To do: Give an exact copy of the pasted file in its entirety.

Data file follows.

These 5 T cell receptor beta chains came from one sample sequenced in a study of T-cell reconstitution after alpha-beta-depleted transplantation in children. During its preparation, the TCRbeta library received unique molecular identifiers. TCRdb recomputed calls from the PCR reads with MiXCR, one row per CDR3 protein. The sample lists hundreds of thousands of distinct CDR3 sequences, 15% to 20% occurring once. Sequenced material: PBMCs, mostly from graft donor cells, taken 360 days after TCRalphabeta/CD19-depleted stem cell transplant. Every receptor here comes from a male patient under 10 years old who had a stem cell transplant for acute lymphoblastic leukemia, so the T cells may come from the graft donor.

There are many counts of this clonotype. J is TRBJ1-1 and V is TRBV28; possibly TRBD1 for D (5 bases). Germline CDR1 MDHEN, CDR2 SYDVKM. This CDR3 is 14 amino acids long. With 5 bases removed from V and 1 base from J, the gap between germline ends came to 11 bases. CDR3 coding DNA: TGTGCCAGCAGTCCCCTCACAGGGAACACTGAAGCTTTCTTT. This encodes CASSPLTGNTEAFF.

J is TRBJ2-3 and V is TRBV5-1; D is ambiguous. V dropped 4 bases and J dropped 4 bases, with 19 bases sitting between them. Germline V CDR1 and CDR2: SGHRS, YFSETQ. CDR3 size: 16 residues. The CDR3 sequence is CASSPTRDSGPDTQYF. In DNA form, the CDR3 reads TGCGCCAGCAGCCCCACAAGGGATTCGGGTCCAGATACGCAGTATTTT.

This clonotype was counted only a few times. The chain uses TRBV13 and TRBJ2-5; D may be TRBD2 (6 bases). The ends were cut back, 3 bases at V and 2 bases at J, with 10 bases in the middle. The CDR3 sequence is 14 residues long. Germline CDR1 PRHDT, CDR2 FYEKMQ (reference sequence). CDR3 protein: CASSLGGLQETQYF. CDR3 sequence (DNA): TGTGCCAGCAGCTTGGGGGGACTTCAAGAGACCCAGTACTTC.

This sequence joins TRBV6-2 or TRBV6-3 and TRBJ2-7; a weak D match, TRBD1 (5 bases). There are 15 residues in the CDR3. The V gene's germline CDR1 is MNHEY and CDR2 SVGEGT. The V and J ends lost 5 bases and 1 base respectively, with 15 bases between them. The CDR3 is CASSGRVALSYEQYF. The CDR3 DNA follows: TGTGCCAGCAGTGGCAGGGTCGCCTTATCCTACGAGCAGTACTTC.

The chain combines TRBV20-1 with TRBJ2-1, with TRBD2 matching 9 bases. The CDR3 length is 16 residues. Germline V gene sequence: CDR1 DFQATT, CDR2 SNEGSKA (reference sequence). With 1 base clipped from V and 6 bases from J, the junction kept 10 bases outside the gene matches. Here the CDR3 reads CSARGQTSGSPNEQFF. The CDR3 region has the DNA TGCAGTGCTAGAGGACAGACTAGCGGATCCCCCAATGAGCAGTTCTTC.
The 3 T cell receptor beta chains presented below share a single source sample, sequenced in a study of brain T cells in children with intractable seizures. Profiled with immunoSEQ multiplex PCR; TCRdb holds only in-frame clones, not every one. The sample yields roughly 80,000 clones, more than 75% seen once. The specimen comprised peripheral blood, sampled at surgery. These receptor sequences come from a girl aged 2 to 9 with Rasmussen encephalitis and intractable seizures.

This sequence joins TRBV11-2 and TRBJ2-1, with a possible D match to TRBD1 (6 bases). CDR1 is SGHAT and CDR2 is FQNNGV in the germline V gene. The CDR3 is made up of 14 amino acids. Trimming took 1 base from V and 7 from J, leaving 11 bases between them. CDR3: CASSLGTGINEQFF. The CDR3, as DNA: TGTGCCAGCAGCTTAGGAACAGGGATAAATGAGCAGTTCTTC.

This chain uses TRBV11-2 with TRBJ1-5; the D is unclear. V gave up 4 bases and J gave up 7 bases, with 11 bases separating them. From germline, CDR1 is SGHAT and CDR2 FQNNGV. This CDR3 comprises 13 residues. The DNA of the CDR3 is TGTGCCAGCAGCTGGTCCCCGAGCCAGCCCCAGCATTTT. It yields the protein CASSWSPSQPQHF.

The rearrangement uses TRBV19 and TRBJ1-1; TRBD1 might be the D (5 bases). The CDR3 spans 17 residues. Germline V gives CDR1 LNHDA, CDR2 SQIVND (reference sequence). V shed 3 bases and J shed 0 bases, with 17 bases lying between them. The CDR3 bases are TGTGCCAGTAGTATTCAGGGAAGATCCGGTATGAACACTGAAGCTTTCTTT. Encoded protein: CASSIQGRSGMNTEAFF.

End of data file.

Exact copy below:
These 5 T cell receptor beta chains came from one sample sequenced in a study of T-cell reconstitution after alpha-beta-depleted transplantation in children. During its preparation, the TCRbeta library received unique molecular identifiers. TCRdb recomputed calls from the PCR reads with MiXCR, one row per CDR3 protein. The sample lists hundreds of thousands of distinct CDR3 sequences, 15% to 20% occurring once. Sequenced material: PBMCs, mostly from graft donor cells, taken 360 days after TCRalphabeta/CD19-depleted stem cell transplant. Every receptor here comes from a male patient under 10 years old who had a stem cell transplant for acute lymphoblastic leukemia, so the T cells may come from the graft donor.

There are many counts of this clonotype. J is TRBJ1-1 and V is TRBV28; possibly TRBD1 for D (5 bases). Germline CDR1 MDHEN, CDR2 SYDVKM. This CDR3 is 14 amino acids long. With 5 bases removed from V and 1 base from J, the gap between germline ends came to 11 bases. CDR3 coding DNA: TGTGCCAGCAGTCCCCTCACAGGGAACACTGAAGCTTTCTTT. This encodes CASSPLTGNTEAFF.

J is TRBJ2-3 and V is TRBV5-1; D is ambiguous. V dropped 4 bases and J dropped 4 bases, with 19 bases sitting between them. Germline V CDR1 and CDR2: SGHRS, YFSETQ. CDR3 size: 16 residues. The CDR3 sequence is CASSPTRDSGPDTQYF. In DNA form, the CDR3 reads TGCGCCAGCAGCCCCACAAGGGATTCGGGTCCAGATACGCAGTATTTT.

This clonotype was counted only a few times. The chain uses TRBV13 and TRBJ2-5; D may be TRBD2 (6 bases). The ends were cut back, 3 bases at V and 2 bases at J, with 10 bases in the middle. The CDR3 sequence is 14 residues long. Germline CDR1 PRHDT, CDR2 FYEKMQ (reference sequence). CDR3 protein: CASSLGGLQETQYF. CDR3 sequence (DNA): TGTGCCAGCAGCTTGGGGGGACTTCAAGAGACCCAGTACTTC.

This sequence joins TRBV6-2 or TRBV6-3 and TRBJ2-7; a weak D match, TRBD1 (5 bases). There are 15 residues in the CDR3. The V gene's germline CDR1 is MNHEY and CDR2 SVGEGT. The V and J ends lost 5 bases and 1 base respectively, with 15 bases between them. The CDR3 is CASSGRVALSYEQYF. The CDR3 DNA follows: TGTGCCAGCAGTGGCAGGGTCGCCTTATCCTACGAGCAGTACTTC.

The chain combines TRBV20-1 with TRBJ2-1, with TRBD2 matching 9 bases. The CDR3 length is 16 residues. Germline V gene sequence: CDR1 DFQATT, CDR2 SNEGSKA (reference sequence). With 1 base clipped from V and 6 bases from J, the junction kept 10 bases outside the gene matches. Here the CDR3 reads CSARGQTSGSPNEQFF. The CDR3 region has the DNA TGCAGTGCTAGAGGACAGACTAGCGGATCCCCCAATGAGCAGTTCTTC.
The 3 T cell receptor beta chains presented below share a single source sample, sequenced in a study of brain T cells in children with intractable seizures. Profiled with immunoSEQ multiplex PCR; TCRdb holds only in-frame clones, not every one. The sample yields roughly 80,000 clones, more than 75% seen once. The specimen comprised peripheral blood, sampled at surgery. These receptor sequences come from a girl aged 2 to 9 with Rasmussen encephalitis and intractable seizures.

This sequence joins TRBV11-2 and TRBJ2-1, with a possible D match to TRBD1 (6 bases). CDR1 is SGHAT and CDR2 is FQNNGV in the germline V gene. The CDR3 is made up of 14 amino acids. Trimming took 1 base from V and 7 from J, leaving 11 bases between them. CDR3: CASSLGTGINEQFF. The CDR3, as DNA: TGTGCCAGCAGCTTAGGAACAGGGATAAATGAGCAGTTCTTC.

This chain uses TRBV11-2 with TRBJ1-5; the D is unclear. V gave up 4 bases and J gave up 7 bases, with 11 bases separating them. From germline, CDR1 is SGHAT and CDR2 FQNNGV. This CDR3 comprises 13 residues. The DNA of the CDR3 is TGTGCCAGCAGCTGGTCCCCGAGCCAGCCCCAGCATTTT. It yields the protein CASSWSPSQPQHF.

The rearrangement uses TRBV19 and TRBJ1-1; TRBD1 might be the D (5 bases). The CDR3 spans 17 residues. Germline V gives CDR1 LNHDA, CDR2 SQIVND (reference sequence). V shed 3 bases and J shed 0 bases, with 17 bases lying between them. The CDR3 bases are TGTGCCAGTAGTATTCAGGGAAGATCCGGTATGAACACTGAAGCTTTCTTT. Encoded protein: CASSIQGRSGMNTEAFF.